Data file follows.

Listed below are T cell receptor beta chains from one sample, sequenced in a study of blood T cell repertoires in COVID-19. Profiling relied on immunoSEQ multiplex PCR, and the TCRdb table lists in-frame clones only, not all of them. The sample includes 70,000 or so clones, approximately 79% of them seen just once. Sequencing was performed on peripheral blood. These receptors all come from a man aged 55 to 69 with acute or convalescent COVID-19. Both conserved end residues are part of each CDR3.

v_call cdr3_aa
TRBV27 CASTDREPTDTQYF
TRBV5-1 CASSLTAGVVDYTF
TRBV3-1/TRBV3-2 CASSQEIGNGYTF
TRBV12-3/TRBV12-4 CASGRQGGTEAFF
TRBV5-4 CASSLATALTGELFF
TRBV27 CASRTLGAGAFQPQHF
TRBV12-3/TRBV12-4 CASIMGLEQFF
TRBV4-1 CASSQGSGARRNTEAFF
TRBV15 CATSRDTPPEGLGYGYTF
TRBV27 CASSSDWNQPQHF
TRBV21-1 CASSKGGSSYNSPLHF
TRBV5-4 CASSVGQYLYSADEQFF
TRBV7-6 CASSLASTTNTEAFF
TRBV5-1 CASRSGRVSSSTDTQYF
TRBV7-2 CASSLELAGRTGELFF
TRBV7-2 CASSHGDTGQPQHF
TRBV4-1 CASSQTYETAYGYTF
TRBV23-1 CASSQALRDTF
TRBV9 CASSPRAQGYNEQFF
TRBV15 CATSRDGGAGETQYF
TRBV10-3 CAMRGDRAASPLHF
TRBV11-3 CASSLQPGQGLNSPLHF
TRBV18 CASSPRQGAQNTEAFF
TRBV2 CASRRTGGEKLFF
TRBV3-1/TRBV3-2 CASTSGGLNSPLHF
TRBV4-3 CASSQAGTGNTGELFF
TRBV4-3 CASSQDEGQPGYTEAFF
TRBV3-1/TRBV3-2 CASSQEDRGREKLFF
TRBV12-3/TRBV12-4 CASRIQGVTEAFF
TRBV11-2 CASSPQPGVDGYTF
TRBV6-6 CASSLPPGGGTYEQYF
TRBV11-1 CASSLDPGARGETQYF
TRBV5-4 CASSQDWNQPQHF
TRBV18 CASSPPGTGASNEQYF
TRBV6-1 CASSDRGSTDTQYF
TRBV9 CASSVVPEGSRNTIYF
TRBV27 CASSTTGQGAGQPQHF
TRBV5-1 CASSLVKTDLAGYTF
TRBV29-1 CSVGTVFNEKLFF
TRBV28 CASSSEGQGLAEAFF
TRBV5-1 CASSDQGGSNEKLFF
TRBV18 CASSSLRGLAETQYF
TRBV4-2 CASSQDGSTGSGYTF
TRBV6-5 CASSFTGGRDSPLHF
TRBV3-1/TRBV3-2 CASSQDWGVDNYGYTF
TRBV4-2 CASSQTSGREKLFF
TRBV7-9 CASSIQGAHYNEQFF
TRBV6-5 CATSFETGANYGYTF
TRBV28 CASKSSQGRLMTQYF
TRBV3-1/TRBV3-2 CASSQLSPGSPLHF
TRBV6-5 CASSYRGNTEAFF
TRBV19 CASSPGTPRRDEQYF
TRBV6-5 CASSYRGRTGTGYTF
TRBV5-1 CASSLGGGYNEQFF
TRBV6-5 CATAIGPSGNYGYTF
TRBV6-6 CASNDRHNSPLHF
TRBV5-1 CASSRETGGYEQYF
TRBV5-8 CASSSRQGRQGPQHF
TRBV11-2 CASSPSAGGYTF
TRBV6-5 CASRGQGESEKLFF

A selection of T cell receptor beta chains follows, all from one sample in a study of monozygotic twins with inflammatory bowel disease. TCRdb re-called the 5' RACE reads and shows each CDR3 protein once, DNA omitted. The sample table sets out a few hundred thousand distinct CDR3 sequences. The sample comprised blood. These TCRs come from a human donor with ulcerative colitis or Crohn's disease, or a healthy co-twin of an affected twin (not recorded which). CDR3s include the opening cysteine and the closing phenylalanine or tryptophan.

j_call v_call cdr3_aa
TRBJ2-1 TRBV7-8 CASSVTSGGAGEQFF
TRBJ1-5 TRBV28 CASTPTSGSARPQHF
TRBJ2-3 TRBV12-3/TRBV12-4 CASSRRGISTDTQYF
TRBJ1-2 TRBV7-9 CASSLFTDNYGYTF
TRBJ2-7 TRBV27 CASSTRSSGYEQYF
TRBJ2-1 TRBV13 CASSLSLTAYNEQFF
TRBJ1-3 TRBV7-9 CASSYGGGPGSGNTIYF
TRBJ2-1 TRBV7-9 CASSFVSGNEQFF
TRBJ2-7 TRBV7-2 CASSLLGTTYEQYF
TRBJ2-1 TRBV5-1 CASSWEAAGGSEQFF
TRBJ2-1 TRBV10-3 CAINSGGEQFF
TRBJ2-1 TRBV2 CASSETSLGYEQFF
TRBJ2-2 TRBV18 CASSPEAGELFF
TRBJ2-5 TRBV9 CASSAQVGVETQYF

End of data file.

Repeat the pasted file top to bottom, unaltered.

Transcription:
Listed below are T cell receptor beta chains from one sample, sequenced in a study of blood T cell repertoires in COVID-19. Profiling relied on immunoSEQ multiplex PCR, and the TCRdb table lists in-frame clones only, not all of them. The sample includes 70,000 or so clones, approximately 79% of them seen just once. Sequencing was performed on peripheral blood. These receptors all come from a man aged 55 to 69 with acute or convalescent COVID-19. Both conserved end residues are part of each CDR3.

v_call cdr3_aa
TRBV27 CASTDREPTDTQYF
TRBV5-1 CASSLTAGVVDYTF
TRBV3-1/TRBV3-2 CASSQEIGNGYTF
TRBV12-3/TRBV12-4 CASGRQGGTEAFF
TRBV5-4 CASSLATALTGELFF
TRBV27 CASRTLGAGAFQPQHF
TRBV12-3/TRBV12-4 CASIMGLEQFF
TRBV4-1 CASSQGSGARRNTEAFF
TRBV15 CATSRDTPPEGLGYGYTF
TRBV27 CASSSDWNQPQHF
TRBV21-1 CASSKGGSSYNSPLHF
TRBV5-4 CASSVGQYLYSADEQFF
TRBV7-6 CASSLASTTNTEAFF
TRBV5-1 CASRSGRVSSSTDTQYF
TRBV7-2 CASSLELAGRTGELFF
TRBV7-2 CASSHGDTGQPQHF
TRBV4-1 CASSQTYETAYGYTF
TRBV23-1 CASSQALRDTF
TRBV9 CASSPRAQGYNEQFF
TRBV15 CATSRDGGAGETQYF
TRBV10-3 CAMRGDRAASPLHF
TRBV11-3 CASSLQPGQGLNSPLHF
TRBV18 CASSPRQGAQNTEAFF
TRBV2 CASRRTGGEKLFF
TRBV3-1/TRBV3-2 CASTSGGLNSPLHF
TRBV4-3 CASSQAGTGNTGELFF
TRBV4-3 CASSQDEGQPGYTEAFF
TRBV3-1/TRBV3-2 CASSQEDRGREKLFF
TRBV12-3/TRBV12-4 CASRIQGVTEAFF
TRBV11-2 CASSPQPGVDGYTF
TRBV6-6 CASSLPPGGGTYEQYF
TRBV11-1 CASSLDPGARGETQYF
TRBV5-4 CASSQDWNQPQHF
TRBV18 CASSPPGTGASNEQYF
TRBV6-1 CASSDRGSTDTQYF
TRBV9 CASSVVPEGSRNTIYF
TRBV27 CASSTTGQGAGQPQHF
TRBV5-1 CASSLVKTDLAGYTF
TRBV29-1 CSVGTVFNEKLFF
TRBV28 CASSSEGQGLAEAFF
TRBV5-1 CASSDQGGSNEKLFF
TRBV18 CASSSLRGLAETQYF
TRBV4-2 CASSQDGSTGSGYTF
TRBV6-5 CASSFTGGRDSPLHF
TRBV3-1/TRBV3-2 CASSQDWGVDNYGYTF
TRBV4-2 CASSQTSGREKLFF
TRBV7-9 CASSIQGAHYNEQFF
TRBV6-5 CATSFETGANYGYTF
TRBV28 CASKSSQGRLMTQYF
TRBV3-1/TRBV3-2 CASSQLSPGSPLHF
TRBV6-5 CASSYRGNTEAFF
TRBV19 CASSPGTPRRDEQYF
TRBV6-5 CASSYRGRTGTGYTF
TRBV5-1 CASSLGGGYNEQFF
TRBV6-5 CATAIGPSGNYGYTF
TRBV6-6 CASNDRHNSPLHF
TRBV5-1 CASSRETGGYEQYF
TRBV5-8 CASSSRQGRQGPQHF
TRBV11-2 CASSPSAGGYTF
TRBV6-5 CASRGQGESEKLFF

A selection of T cell receptor beta chains follows, all from one sample in a study of monozygotic twins with inflammatory bowel disease. TCRdb re-called the 5' RACE reads and shows each CDR3 protein once, DNA omitted. The sample table sets out a few hundred thousand distinct CDR3 sequences. The sample comprised blood. These TCRs come from a human donor with ulcerative colitis or Crohn's disease, or a healthy co-twin of an affected twin (not recorded which). CDR3s include the opening cysteine and the closing phenylalanine or tryptophan.

j_call v_call cdr3_aa
TRBJ2-1 TRBV7-8 CASSVTSGGAGEQFF
TRBJ1-5 TRBV28 CASTPTSGSARPQHF
TRBJ2-3 TRBV12-3/TRBV12-4 CASSRRGISTDTQYF
TRBJ1-2 TRBV7-9 CASSLFTDNYGYTF
TRBJ2-7 TRBV27 CASSTRSSGYEQYF
TRBJ2-1 TRBV13 CASSLSLTAYNEQFF
TRBJ1-3 TRBV7-9 CASSYGGGPGSGNTIYF
TRBJ2-1 TRBV7-9 CASSFVSGNEQFF
TRBJ2-7 TRBV7-2 CASSLLGTTYEQYF
TRBJ2-1 TRBV5-1 CASSWEAAGGSEQFF
TRBJ2-1 TRBV10-3 CAINSGGEQFF
TRBJ2-1 TRBV2 CASSETSLGYEQFF
TRBJ2-2 TRBV18 CASSPEAGELFF
TRBJ2-5 TRBV9 CASSAQVGVETQYF